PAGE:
#35  
 
Join Date: May 2010
Location: Nomadic; Asia
Programs: BAEC, Delta SkyPesos, VS FC, SQ KF, AA, HHonors
Posts: 1,749
There's a lot of ground to cover here.

I've called myself a digital nomad when I was making money. As I grew tired of negotiating for humane rates in writing and lost patience with payouts "We need this urgently in 72 hours - but we'll take 10 days to approve the invoice and 2 days more to transfer the money," I consider my time at this point a sabbatical to rebuild.

Thailand generally draws in a cross section of all sorts along the digital nomad spectrum. I've "only" been there twice for a total of 5 weeks in the past year (heading back for a month on Friday, though). I've met digital marketers, programmers, writers, web developers/wordpress guys, Amazon FBA/e-commerce, day traders, crypto-currencies dudes, remote employees, English teachers, and import-export people. Not too many "start up" types versus what I expected, though that does make sense in hindsight. This doesn't include the numerous tourists who invariably show up at meet-ups (although as a FTer, meeting a KA pilot in Phuket was cool).

The amount of relatively empty posturing and struggling is profoundly depressing. The full-stack developers and remote employees tend to do the best. E-commerce varies based on the competency and passion of the person. IME, the sort of person willing to go to DAC or CAN to negotiate with manufacturers tends to be more successful than generic dropshippers playing around with a Shopify. One of my clients is a one-man digital marketing agency that presents himself as a larger multi-person outfit. He subcontracts to Upwork as needed. Part of me raised an eyebrow at the ethics of this. As "time" has worn me down, the realization that we are all descended from the survivors rather than the saints has allowed me to look upon his approach with greater sympathy. And even he needs to use Upwork when business is slow. Another client and mutual friend of the aforementioned digital marketer is a Canadian web developer who hasn't had a great 2019...fewer clients, payment issues, and a flood of ultra-low cost competition from South Asia.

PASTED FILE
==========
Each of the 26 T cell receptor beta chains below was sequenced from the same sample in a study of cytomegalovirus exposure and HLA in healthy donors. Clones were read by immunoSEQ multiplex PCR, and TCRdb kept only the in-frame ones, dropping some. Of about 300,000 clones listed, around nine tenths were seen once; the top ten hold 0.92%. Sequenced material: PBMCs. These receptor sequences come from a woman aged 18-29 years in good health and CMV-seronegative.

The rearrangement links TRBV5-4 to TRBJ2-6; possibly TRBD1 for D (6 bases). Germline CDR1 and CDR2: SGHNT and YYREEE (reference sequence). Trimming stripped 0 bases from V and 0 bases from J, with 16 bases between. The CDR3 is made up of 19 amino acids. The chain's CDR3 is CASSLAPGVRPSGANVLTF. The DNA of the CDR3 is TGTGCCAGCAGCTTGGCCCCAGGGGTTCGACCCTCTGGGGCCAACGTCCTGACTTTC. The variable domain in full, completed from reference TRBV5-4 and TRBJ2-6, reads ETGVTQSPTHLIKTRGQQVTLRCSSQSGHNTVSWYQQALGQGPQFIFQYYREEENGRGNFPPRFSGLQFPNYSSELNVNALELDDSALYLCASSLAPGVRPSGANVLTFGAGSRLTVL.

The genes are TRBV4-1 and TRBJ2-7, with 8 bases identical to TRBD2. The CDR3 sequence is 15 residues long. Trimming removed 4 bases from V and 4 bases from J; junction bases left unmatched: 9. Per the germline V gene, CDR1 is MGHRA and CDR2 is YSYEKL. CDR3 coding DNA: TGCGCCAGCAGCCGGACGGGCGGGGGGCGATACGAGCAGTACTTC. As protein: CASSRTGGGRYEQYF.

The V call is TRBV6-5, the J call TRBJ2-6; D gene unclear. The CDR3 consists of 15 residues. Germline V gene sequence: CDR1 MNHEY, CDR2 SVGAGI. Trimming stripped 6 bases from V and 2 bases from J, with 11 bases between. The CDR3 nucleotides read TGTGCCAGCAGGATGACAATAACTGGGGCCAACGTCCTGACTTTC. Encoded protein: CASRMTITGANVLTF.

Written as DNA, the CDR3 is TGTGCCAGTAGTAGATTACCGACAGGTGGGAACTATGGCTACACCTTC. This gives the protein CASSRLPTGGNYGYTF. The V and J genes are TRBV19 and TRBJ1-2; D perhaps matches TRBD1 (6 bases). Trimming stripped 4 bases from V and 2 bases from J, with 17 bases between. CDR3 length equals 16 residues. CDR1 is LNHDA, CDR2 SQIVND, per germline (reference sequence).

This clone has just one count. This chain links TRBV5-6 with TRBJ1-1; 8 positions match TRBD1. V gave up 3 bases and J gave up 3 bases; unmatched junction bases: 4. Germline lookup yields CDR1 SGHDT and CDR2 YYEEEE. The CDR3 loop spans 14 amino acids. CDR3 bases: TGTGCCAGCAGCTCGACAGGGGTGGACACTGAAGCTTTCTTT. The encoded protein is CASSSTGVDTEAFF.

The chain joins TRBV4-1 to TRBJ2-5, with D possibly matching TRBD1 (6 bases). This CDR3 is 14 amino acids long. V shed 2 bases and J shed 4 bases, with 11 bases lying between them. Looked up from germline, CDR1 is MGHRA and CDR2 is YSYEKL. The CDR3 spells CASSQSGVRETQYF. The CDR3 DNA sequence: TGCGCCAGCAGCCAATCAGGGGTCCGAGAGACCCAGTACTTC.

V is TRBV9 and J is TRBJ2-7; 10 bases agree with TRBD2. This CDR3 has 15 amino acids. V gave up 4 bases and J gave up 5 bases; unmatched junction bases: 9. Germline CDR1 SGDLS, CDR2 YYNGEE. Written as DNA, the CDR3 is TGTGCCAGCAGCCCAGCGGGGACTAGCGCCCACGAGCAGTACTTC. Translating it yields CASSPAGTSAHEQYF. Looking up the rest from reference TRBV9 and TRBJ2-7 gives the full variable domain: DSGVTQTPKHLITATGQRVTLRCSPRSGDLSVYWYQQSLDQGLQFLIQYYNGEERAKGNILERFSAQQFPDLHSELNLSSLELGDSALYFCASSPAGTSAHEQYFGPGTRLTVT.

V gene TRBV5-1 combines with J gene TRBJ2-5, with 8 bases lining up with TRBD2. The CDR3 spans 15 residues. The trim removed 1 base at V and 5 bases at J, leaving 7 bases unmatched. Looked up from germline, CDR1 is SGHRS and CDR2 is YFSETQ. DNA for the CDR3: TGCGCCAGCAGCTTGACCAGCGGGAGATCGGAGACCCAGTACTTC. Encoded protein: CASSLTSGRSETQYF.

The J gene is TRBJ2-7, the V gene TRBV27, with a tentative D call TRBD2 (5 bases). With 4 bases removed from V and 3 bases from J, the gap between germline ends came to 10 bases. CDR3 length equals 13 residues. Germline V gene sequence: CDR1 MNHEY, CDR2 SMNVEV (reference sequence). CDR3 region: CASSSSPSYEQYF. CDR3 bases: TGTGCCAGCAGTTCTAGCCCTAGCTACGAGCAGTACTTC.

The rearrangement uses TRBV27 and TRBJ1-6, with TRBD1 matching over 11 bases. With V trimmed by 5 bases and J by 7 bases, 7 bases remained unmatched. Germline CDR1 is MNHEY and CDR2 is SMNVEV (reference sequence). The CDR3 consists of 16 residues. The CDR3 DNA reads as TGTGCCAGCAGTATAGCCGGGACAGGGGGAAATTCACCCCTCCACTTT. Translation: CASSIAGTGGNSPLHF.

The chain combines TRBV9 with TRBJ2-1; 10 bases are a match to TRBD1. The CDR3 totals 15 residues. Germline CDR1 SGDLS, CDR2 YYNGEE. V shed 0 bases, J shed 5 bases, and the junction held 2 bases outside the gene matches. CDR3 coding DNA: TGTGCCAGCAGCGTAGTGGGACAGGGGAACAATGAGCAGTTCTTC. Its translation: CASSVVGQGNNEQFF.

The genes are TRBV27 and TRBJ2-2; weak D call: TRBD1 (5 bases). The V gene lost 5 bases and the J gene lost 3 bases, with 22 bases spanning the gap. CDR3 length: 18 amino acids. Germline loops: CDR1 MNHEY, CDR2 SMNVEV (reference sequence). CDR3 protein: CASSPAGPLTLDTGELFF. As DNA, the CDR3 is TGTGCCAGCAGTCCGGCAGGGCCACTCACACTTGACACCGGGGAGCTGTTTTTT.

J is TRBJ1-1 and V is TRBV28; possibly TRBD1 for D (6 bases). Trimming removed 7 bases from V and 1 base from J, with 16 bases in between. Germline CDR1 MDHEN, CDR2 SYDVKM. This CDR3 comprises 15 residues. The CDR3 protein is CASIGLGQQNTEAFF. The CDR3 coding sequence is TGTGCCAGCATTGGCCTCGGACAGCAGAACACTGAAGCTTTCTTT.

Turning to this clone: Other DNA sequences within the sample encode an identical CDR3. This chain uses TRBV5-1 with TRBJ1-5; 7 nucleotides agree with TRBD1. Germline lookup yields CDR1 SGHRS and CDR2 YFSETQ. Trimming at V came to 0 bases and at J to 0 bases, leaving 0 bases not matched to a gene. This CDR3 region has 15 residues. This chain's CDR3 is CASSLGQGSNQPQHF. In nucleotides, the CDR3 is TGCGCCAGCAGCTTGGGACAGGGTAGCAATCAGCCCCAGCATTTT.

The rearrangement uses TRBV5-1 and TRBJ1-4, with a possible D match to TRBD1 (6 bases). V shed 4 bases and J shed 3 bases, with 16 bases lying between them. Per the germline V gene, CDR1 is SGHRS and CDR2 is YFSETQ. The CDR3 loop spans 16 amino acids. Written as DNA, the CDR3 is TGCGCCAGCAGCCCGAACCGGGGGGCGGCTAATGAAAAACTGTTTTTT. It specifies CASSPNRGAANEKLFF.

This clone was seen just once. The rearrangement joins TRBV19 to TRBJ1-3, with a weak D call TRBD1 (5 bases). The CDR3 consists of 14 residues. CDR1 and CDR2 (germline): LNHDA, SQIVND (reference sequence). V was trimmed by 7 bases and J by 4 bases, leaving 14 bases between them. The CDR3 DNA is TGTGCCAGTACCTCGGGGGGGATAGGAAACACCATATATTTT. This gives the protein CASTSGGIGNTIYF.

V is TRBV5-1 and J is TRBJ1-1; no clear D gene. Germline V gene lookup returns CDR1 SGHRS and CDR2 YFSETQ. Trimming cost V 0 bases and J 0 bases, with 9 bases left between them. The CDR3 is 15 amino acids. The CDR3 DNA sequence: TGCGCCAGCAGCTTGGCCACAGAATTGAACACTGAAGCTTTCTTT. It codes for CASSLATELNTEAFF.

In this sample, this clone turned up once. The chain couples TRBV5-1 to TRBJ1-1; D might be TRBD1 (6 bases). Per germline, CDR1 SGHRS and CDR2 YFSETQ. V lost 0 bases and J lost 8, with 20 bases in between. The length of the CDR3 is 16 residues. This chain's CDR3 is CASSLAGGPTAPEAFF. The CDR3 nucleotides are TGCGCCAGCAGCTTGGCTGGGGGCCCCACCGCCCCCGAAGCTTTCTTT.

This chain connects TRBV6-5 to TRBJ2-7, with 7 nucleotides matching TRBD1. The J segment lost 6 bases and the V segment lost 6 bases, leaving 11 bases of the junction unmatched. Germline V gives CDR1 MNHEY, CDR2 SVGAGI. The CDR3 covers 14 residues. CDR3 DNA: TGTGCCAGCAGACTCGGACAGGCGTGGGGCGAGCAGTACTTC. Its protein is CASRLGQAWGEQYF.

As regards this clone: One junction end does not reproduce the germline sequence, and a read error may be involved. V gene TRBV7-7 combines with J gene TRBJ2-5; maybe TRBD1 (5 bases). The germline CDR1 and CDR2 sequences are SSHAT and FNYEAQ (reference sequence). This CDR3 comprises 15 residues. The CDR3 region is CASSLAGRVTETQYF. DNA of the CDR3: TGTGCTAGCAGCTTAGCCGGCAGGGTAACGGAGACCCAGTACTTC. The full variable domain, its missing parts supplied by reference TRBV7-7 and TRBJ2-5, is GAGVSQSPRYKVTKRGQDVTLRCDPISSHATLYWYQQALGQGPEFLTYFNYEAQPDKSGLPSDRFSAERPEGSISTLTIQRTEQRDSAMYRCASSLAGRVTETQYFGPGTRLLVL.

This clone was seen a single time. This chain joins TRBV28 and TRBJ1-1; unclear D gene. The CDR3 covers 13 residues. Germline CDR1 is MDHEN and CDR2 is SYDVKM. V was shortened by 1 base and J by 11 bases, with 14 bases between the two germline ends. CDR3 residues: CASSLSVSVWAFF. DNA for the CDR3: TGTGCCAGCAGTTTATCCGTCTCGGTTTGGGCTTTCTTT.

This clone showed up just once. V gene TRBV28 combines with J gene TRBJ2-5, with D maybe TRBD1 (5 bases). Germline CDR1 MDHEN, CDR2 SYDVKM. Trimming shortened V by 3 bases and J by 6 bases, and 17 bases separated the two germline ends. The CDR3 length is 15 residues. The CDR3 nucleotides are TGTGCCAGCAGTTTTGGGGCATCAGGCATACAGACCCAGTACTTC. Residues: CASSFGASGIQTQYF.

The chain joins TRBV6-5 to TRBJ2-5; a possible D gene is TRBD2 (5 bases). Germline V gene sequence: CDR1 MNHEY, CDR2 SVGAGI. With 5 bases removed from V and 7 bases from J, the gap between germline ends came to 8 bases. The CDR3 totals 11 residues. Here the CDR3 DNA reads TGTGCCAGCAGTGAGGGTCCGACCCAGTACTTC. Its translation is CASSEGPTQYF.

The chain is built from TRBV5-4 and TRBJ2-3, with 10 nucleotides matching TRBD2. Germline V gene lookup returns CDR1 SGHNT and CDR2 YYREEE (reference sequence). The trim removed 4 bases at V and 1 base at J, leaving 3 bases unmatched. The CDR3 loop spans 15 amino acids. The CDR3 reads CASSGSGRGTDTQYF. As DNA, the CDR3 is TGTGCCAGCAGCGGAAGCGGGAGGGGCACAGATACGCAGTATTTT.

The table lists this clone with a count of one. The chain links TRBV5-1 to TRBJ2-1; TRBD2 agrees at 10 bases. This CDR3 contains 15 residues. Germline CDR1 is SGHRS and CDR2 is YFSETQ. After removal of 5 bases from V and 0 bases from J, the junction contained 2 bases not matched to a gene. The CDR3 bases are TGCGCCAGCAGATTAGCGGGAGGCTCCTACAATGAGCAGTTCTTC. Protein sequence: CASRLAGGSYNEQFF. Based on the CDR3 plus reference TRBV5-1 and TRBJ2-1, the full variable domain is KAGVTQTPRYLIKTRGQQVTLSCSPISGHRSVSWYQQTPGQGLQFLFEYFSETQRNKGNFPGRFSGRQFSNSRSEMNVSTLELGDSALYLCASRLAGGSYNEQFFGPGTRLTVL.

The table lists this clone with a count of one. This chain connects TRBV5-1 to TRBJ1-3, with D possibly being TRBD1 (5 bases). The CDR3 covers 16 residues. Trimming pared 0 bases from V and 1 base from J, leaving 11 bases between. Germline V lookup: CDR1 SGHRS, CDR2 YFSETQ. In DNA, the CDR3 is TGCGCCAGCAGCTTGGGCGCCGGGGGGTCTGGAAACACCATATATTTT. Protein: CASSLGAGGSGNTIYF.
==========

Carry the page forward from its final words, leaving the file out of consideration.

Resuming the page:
While there are definitely hierarchies...I try not to operate along those lines. Without knowing someone on a fairly intimate level, it's difficult (with digital nomads) to know just how well they're doing - or how far up Fecal Creek they are. Further, I am too conscious and ashamed of my position on expat totem pole to cast stones. In a rare example of forthrightness three weeks ago, I assiduously attempted to dissuade an American in Danang from taking up freelance writing. He was a state school PoliSci grad working in China as an English teacher. I told him about my dismal Q1 '19 earnings, advising him I someone with bylines on a national site, and told him that his writing future included soul-crushing rates on Upwork less a 20% cut. A dazed stare followed by "So, I should move to plan B?" gave me hope.

I have a lot of queries about long term sustainability about this lifestyle. Chief among them: What happens to these people in the event of a 2008-style international recession/econ crisis? So many of these people rely on discretionary spending.... Will Chinese parents continue spending 200+ RMB on laowai online English "teachers?" Will consumers keep spending on your e-store's tchotchkes? Will small businesses keep retaining you for $$$ per month to get more Instagram likes? Will they be willing to pay someone they've never met in person $$$ to (re)build a website when their own sales are down?